The Use of Punctuation in Dramatic Dialogue

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  • 0:01 Proper Grammar
  • 0:40 Punctuating Dialogue
  • 1:48 The Dash
  • 2:57 The Ellipsis
  • 3:39 End Punctuation
  • 4:23 Lesson Summary
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Lesson Transcript
Instructor: Jason Lineberger

Jason has 20 years of education experience including 14 years of teaching college literature.

Playwrights use punctuation to tell their actors how to deliver their lines. In this lesson, you'll learn about three types of punctuation and the effects they have when used in dramatic dialogue.

Proper Grammar

'Now class, when you're joining independent clauses in a compound sentence, you must use a comma before your conjunction to avoid creating a run-on.' How many times have you heard something like that from an English teacher? Too many, probably.

Punctuation rules can be hard to memorize and tricky to apply. And if you spent hours learning to pick out and punctuate adverbial phrases, prepare to have your mind blown. In drama, especially in dramatic dialogue, most of those rules go right out the window.

Punctuating Dialogue

In a play, dialogue is just the word we use for the words that the actors speak. When you see it in a script, the words that come after the characters' names - the parts that aren't italicized - are the dialogue. If you're writing an essay for a class, you want to have your punctuation in all the right places so that errors don't distract your reader from the awesome points you're making. In a play, you have a different goal.

Remember, the only people who should be actually reading the scripts are in the play. The audience watches from their seats.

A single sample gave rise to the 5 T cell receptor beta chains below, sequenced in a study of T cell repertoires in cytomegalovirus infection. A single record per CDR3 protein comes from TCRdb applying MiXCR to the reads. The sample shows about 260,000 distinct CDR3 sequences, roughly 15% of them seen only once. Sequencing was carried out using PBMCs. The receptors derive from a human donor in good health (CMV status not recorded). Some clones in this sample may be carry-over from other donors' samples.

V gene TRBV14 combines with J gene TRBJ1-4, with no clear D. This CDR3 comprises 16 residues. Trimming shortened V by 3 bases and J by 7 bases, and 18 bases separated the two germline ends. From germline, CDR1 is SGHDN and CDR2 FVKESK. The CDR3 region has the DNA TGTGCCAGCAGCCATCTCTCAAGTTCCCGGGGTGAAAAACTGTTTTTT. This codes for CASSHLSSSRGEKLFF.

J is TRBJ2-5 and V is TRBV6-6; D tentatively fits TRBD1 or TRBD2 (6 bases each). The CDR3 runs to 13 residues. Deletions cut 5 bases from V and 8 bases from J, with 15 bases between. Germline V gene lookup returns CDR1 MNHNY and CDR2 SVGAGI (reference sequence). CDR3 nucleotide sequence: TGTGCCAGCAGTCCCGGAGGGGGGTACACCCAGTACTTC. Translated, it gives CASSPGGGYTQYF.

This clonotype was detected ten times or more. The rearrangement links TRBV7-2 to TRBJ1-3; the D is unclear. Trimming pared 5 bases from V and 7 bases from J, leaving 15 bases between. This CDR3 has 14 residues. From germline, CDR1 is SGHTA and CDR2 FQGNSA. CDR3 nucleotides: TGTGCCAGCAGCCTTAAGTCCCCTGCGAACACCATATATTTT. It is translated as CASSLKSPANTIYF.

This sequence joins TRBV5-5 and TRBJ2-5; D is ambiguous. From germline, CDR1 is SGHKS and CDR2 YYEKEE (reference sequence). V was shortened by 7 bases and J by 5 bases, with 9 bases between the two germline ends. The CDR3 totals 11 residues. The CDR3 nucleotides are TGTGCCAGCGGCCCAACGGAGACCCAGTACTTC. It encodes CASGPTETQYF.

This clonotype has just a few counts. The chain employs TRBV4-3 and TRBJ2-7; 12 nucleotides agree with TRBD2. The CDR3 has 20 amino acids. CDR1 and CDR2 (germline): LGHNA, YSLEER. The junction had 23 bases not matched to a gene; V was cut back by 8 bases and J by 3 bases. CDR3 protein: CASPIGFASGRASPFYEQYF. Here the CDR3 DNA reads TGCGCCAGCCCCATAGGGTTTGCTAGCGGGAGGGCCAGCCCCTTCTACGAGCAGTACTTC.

If actors are reading your scripts, then the goal of the punctuation is to help them play their characters. Therefore, the punctuation is there not to meet the standards for correctness but to show actors where to pause, where to place emphasis, and how to express the ideas and emotions of their characters. I'll give you some examples, but let's first look at three types of punctuation that could be used in non-standard ways in a script.

The Dash

First, we have the mighty dash. Let's say you're writing a play and you want your actors to have a slight pause in their dialogue. The pause needs to be longer than the brief pause created by a comma, but it should be shorter than the pause created by a period. Dash to the rescue! The dash is the tool playwrights use to throw in a short pause. Take a look at our sample script.

This is the first scene in a play about circus clowns who are no longer funny. In the first line Chuckles delivers, he says, 'Dude - we really bombed tonight.' The dash helps the actor know that he starts out his line with 'Dude,' then adds some additional information after a short pause, as if he didn't really intend to say all that at first.

Think about the difference created simply by changing that dash to a period or a comma. 'Dude. We really bombed tonight.' That sounds more planned-out and defeated. Changing it to a comma - 'Dude, we really bombed tonight.' - sounds a little lighter, less sad. It's all about the length of the pause.

The Ellipsis

Next, there's the ellipsis. In standard punctuation, you use the ellipsis to show that words have been left out, but in dramatic dialogue, the ellipsis tells the actor that he's supposed to trail off.

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